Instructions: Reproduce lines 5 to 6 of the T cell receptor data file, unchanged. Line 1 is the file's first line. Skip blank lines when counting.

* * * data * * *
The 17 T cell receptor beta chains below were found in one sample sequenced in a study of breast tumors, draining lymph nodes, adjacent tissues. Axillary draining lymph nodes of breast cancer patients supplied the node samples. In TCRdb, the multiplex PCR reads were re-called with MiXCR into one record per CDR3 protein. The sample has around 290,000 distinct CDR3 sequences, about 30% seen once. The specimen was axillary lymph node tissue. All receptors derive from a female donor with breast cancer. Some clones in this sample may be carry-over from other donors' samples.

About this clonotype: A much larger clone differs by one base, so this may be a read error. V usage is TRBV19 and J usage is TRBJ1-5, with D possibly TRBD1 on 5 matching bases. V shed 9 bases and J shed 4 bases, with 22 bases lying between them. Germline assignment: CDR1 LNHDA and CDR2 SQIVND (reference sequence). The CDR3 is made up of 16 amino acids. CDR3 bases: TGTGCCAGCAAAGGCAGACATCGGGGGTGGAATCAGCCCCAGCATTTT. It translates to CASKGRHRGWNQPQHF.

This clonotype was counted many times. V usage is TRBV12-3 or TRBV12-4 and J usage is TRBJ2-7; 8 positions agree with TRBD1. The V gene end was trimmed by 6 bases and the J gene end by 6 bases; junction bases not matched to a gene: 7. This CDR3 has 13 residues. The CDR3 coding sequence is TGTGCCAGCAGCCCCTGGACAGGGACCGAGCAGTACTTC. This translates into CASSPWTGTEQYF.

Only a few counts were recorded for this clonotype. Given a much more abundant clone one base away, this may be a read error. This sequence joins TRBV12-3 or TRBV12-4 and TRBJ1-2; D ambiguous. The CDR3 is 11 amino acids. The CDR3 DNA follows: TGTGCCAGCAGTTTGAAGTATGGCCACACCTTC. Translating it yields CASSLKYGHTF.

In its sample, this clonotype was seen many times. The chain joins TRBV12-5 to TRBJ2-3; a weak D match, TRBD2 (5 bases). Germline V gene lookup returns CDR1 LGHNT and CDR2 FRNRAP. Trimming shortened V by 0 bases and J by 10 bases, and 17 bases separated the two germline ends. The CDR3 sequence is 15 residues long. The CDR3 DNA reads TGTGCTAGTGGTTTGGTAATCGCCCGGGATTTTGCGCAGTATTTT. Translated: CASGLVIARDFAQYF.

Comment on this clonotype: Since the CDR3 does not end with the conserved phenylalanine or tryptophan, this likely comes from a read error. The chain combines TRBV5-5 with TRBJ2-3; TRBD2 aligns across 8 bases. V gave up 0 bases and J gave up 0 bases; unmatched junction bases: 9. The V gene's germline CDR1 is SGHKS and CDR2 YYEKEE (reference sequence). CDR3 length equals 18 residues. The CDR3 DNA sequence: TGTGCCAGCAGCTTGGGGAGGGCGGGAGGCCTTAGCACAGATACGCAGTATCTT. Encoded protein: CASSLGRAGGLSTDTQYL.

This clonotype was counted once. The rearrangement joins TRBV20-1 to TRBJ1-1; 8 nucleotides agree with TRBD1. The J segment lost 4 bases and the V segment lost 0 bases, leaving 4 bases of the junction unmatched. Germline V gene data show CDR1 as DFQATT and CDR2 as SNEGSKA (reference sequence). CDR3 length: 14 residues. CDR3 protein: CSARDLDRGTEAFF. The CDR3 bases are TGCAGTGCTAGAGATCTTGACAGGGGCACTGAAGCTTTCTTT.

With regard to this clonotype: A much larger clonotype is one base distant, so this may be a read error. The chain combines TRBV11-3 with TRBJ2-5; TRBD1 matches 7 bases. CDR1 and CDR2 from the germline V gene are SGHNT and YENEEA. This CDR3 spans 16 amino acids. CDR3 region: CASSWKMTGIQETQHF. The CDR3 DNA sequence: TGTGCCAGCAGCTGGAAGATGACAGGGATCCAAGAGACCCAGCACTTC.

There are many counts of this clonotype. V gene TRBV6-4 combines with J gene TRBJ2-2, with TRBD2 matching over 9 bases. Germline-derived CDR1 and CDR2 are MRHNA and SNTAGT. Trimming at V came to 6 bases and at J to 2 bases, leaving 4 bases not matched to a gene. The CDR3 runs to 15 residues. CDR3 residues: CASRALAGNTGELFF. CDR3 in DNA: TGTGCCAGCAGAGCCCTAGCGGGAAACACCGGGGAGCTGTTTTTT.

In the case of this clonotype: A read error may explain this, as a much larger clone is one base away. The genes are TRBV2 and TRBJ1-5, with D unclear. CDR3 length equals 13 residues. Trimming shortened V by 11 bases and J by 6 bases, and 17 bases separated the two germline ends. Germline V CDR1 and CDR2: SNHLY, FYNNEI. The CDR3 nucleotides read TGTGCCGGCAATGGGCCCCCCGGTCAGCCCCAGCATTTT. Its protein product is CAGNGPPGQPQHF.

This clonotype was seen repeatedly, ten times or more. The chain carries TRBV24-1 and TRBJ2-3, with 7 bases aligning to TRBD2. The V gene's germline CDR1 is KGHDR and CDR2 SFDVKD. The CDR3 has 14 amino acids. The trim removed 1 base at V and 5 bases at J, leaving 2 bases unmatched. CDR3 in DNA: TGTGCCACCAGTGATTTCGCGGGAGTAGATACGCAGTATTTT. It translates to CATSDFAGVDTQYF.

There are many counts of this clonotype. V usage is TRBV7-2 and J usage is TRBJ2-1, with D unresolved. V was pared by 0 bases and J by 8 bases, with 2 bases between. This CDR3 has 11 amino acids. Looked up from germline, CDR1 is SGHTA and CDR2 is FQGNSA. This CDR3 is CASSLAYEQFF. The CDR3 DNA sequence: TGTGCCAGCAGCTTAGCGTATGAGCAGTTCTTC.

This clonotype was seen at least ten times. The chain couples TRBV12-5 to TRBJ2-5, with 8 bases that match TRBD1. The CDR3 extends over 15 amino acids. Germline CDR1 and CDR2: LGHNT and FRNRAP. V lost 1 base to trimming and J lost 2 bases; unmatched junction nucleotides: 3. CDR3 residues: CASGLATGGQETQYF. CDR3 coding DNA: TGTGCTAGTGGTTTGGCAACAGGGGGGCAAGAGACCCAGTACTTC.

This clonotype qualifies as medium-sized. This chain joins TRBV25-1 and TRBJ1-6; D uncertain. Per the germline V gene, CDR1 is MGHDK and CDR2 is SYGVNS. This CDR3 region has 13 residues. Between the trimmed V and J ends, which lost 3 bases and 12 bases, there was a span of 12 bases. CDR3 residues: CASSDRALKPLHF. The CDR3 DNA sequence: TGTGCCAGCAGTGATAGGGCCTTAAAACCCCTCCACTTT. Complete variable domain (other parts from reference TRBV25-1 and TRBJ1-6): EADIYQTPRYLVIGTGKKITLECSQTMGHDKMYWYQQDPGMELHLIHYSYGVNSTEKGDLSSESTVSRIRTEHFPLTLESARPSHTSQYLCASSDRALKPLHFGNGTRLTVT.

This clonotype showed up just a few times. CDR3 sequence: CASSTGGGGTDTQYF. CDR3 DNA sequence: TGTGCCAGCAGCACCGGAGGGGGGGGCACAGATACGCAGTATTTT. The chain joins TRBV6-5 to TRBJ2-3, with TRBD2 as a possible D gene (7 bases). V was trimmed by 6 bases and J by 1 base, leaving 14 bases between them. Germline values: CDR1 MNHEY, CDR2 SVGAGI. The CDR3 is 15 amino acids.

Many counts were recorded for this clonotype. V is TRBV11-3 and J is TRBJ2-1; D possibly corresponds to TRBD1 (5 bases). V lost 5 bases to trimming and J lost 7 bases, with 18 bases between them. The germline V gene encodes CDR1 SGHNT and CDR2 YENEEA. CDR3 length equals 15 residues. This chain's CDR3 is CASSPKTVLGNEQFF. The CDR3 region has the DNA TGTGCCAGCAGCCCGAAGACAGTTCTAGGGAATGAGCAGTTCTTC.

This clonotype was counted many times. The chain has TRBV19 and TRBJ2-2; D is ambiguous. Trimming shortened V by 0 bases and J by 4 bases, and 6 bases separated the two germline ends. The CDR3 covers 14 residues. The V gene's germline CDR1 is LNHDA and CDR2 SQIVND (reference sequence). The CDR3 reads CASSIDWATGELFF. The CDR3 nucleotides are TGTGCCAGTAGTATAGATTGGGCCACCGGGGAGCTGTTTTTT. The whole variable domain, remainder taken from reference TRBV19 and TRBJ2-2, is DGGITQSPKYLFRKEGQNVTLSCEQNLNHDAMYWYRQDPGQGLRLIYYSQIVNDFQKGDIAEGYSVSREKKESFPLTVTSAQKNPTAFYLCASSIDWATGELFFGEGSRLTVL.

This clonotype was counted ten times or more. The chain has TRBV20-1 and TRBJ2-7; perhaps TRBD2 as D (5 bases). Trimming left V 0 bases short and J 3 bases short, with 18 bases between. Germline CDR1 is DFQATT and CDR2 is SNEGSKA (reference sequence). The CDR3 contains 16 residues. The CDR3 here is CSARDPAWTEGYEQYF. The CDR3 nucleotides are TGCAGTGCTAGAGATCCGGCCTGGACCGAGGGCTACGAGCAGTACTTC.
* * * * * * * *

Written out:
In its sample, this clonotype was seen many times. The chain joins TRBV12-5 to TRBJ2-3; a weak D match, TRBD2 (5 bases). Germline V gene lookup returns CDR1 LGHNT and CDR2 FRNRAP. Trimming shortened V by 0 bases and J by 10 bases, and 17 bases separated the two germline ends. The CDR3 sequence is 15 residues long. The CDR3 DNA reads TGTGCTAGTGGTTTGGTAATCGCCCGGGATTTTGCGCAGTATTTT. Translated: CASGLVIARDFAQYF.

Comment on this clonotype: Since the CDR3 does not end with the conserved phenylalanine or tryptophan, this likely comes from a read error. The chain combines TRBV5-5 with TRBJ2-3; TRBD2 aligns across 8 bases. V gave up 0 bases and J gave up 0 bases; unmatched junction bases: 9. The V gene's germline CDR1 is SGHKS and CDR2 YYEKEE (reference sequence). CDR3 length equals 18 residues. The CDR3 DNA sequence: TGTGCCAGCAGCTTGGGGAGGGCGGGAGGCCTTAGCACAGATACGCAGTATCTT. Encoded protein: CASSLGRAGGLSTDTQYL.